"There is a division out there. Not male or female or young and old not those who carefully wind the vacuum cord around those two smug little hooks and those who just loosely hang it around the top one. Nope, the division I'm talking about is one of words, or word, or more specifically, and. Let me clarify. You're in the church foyer wondering where a person could actually purchase furniture like the furniture which lies before you, and someone comes walking down the hall. They say, "You cut your hair." They then walk off to get tithing envelopes, or zip-lock bag filled with chalk and erasers. Lets call those kind of people group "B."

Now, you’re the foyer; thinking, about how avant garde it is to use burlap on the walls when someone comes walking down the hall. They look at you and say, “'You cut your hair ... and it looks good.” Lets call this group of people group "A".

For the record I like these people better.

Not that I don't love group "B." They are often wonderful people and their behavior in no way stops me from contemplating how nice it will be when we finally share one heart and one mind. But I’m usually perfectly aware that my hair has been cut, other things night pass me by, but it would take a significant event for me to forget that some strange person recently spent fifteen minutes hovering around my head with sharp scissors: l know about the haircut; it's the looking good part that confuses me. Again, I'm clarifying.

I have a friend, well actually, I know someone named Les: Which is appropriate, seeing how he truly feels that less is more. He apparently hasn't heard of the word and. "You got married." "You're wearing a new dress."”You wrote an article." I don't know about you, but I was always taught that it was impolite to simply point. ‘And’ makes most things better. "You got married . . . and we're happy for you." "You're wearing a new dress . . . and it looks nice." "You wrote an article . . . and I'm confused."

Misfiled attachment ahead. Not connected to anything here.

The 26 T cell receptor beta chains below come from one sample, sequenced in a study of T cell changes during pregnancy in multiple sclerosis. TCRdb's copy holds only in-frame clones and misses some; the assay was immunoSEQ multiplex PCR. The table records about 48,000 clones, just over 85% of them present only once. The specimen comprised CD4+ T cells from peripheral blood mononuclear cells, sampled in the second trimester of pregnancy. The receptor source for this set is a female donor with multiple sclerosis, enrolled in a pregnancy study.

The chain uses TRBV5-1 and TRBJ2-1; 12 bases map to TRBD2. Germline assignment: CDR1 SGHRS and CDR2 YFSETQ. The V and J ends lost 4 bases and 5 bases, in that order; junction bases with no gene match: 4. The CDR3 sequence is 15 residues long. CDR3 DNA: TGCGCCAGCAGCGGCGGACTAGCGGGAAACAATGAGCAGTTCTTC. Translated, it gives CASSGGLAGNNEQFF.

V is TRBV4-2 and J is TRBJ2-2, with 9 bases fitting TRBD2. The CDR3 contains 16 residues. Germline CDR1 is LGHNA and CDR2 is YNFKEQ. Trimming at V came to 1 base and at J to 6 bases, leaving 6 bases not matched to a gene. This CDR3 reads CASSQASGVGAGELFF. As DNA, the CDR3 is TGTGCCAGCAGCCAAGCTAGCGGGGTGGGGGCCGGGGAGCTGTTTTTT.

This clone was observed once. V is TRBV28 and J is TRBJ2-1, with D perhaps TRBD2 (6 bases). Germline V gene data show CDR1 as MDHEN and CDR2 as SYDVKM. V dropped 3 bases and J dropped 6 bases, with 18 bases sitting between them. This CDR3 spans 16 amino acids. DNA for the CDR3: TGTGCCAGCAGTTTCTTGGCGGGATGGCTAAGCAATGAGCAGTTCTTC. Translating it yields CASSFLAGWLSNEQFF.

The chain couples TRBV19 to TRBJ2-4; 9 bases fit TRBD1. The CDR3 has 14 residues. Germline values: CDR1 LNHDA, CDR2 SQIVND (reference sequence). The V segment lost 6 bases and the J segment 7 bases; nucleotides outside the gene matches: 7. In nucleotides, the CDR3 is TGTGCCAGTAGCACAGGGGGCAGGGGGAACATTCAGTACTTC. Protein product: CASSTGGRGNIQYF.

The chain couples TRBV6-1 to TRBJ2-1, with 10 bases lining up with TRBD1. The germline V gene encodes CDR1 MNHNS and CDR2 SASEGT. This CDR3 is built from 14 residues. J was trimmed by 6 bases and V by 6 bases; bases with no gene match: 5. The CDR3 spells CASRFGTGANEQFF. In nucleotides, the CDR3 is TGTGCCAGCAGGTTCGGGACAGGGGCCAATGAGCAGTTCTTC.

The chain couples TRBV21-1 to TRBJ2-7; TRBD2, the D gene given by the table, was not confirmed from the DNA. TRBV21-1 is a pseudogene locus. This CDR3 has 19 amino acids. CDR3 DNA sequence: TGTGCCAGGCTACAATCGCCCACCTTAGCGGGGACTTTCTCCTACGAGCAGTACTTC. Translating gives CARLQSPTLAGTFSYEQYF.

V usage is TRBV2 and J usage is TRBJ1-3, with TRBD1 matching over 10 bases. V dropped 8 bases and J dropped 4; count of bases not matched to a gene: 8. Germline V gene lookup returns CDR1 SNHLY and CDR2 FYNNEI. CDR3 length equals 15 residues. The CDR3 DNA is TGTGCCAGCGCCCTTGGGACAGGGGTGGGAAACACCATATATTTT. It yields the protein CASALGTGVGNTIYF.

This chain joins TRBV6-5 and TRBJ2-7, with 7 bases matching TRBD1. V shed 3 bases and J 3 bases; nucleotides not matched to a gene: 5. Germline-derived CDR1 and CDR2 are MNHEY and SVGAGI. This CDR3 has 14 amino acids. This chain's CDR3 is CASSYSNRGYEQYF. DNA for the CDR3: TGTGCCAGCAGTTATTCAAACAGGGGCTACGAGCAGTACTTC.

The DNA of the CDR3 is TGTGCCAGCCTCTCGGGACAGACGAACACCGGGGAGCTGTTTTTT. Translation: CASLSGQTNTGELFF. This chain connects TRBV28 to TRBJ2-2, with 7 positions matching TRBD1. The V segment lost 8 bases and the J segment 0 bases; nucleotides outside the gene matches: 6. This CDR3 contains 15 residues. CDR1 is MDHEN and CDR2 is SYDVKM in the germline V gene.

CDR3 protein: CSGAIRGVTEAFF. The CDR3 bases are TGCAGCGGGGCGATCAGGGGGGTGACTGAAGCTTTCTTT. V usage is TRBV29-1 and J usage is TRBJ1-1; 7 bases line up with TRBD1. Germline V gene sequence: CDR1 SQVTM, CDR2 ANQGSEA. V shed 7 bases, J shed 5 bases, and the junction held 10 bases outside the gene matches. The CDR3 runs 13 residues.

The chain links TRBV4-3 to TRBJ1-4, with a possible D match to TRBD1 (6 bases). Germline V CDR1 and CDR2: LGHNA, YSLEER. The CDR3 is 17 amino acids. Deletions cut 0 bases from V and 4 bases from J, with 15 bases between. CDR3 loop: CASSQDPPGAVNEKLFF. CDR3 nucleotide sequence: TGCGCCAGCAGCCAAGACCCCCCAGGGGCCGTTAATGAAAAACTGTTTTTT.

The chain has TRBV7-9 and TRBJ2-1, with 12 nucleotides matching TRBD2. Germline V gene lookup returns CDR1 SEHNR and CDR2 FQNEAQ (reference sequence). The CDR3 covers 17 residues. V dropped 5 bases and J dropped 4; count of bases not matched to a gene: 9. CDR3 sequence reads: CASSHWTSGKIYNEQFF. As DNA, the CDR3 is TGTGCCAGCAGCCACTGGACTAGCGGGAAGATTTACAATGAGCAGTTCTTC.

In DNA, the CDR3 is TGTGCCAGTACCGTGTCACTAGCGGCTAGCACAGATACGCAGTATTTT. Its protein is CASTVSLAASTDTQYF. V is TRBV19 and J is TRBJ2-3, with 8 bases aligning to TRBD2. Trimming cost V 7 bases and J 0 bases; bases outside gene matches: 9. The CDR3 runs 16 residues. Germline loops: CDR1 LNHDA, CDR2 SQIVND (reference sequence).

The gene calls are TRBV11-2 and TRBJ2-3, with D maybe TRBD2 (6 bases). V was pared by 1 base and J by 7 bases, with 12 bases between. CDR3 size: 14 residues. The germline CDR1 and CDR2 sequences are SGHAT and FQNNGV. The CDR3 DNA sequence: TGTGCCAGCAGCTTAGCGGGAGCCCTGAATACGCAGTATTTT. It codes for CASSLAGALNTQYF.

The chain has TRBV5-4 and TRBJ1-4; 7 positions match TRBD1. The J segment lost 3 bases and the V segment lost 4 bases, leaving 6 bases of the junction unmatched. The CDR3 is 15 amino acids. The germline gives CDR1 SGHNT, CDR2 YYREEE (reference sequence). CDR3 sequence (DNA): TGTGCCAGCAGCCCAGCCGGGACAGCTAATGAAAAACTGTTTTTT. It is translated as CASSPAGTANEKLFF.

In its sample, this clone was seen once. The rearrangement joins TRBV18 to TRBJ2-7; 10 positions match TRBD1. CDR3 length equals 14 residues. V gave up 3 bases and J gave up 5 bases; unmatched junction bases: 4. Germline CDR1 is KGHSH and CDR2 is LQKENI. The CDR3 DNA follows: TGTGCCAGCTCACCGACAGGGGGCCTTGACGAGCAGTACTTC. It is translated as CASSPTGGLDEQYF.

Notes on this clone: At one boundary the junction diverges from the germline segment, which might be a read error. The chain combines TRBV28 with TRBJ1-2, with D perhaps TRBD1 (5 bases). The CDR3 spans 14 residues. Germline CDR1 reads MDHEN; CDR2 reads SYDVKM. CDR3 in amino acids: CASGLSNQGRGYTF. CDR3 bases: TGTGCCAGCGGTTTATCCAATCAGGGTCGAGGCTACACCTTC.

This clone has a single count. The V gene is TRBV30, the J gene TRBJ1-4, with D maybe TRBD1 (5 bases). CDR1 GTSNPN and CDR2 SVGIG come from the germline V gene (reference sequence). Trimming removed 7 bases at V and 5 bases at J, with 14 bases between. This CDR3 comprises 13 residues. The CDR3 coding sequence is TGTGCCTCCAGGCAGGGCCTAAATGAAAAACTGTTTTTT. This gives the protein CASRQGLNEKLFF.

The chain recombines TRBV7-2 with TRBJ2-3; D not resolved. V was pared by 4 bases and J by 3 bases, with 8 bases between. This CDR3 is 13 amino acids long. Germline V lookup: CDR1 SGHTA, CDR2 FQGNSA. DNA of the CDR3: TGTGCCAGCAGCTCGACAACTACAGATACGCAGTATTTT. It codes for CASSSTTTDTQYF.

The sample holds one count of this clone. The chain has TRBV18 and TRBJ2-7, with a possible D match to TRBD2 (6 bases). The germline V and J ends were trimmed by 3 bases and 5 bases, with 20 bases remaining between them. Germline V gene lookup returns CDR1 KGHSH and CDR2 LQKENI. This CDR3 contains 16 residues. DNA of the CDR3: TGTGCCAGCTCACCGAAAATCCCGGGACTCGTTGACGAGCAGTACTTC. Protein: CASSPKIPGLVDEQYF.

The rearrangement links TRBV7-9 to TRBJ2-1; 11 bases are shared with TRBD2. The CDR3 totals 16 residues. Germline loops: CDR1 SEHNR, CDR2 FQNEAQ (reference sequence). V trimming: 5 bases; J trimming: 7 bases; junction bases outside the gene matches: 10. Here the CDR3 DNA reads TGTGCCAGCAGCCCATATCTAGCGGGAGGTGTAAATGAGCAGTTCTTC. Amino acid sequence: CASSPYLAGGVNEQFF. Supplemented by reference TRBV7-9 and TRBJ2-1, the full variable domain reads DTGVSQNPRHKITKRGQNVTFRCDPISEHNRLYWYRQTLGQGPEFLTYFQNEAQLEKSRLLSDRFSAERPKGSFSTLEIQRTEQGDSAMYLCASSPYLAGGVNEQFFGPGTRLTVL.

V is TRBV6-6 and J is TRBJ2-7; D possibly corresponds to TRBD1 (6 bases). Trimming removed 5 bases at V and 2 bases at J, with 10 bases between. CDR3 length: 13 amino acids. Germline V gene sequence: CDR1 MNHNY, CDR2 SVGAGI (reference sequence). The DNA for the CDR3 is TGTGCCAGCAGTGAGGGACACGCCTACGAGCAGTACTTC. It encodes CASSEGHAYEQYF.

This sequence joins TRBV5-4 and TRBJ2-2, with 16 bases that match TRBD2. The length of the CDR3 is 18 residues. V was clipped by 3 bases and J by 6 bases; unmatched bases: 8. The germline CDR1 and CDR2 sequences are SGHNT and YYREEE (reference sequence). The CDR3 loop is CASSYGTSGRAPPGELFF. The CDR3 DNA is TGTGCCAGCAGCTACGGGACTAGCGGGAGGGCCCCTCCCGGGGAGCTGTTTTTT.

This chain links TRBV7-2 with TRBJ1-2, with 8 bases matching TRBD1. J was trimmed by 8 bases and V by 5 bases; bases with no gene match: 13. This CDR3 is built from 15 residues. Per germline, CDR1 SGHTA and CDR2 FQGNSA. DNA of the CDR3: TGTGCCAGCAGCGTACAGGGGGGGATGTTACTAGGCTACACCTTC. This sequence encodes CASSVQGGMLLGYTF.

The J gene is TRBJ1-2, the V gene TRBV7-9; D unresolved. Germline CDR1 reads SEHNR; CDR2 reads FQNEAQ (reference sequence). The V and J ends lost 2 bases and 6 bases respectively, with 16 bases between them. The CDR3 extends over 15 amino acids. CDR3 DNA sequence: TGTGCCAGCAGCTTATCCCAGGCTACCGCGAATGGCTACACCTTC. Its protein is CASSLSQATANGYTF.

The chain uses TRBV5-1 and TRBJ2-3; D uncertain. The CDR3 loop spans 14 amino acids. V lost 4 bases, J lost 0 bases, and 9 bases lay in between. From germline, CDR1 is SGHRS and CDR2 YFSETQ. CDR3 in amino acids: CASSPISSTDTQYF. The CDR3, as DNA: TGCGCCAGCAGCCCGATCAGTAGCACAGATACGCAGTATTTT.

Sometimes I'll help by filling in the ‘and’ for those who might be ‘anduarly’ challenged. "Hey Robert, you cut your hair." "And I've never seen anything more handsome," I'll add for them. It's then fun to watch them try and find a nice way to express that that was not where they were going with that.

It's petty, I know, but I just think life's nicer when we move from observation to positive opinion. Where would the original Saints have gotten by simply announcing that they were Mormon? It's that "We're, Mormon and let me tell you every single wonderful thing about it" that got most of us here today. That's my gospel tie-in to my random thinking. I suppose I simply want to spread the good word by saying more and not less. To clarify, "You read my article . . . and I couldn't think more fondly of you.”

I just really loved this thought AND I am going to express positive opinion more today because of it:)

Tuesday, April 13, 2010


Elder Neal A. Maxwell linked patience and faith together when he taught:
“Patience is tied very closely to faith in our Heavenly Father. Actually, when we are unduly impatient, we are suggesting that we know what is best—better than does God. Or, at least, we are asserting that our timetable is better than His”.
(“Patience,” Ensign, Oct. 1980, 28).

Monday, April 12, 2010


"When we better understand the doctrine behind the principles of modesty, we realize that modesty is the virtue that guides and moderates action. When you are well groomed and modestly dressed, you invite the companionship of the Spirit and can exercise a good influence on those around you.”
(Sylvia H. Allred, 1st Counselor in the Relief Society General Presidency)

Friday, April 9, 2010

An Example of What Bitterness Can Do

From a talk given by Elder David Sorensen:

"I grew up in a small farming town where water was the lifeblood of the community. I remember the people of our society constantly watching, worrying, and praying over the rain, irrigation rights, and water in general. Sometimes my children chide me; they say they never knew someone so preoccupied with rain. I tell them I suppose that’s true because where I grew up the rain was more than a preoccupation. It was a matter of survival!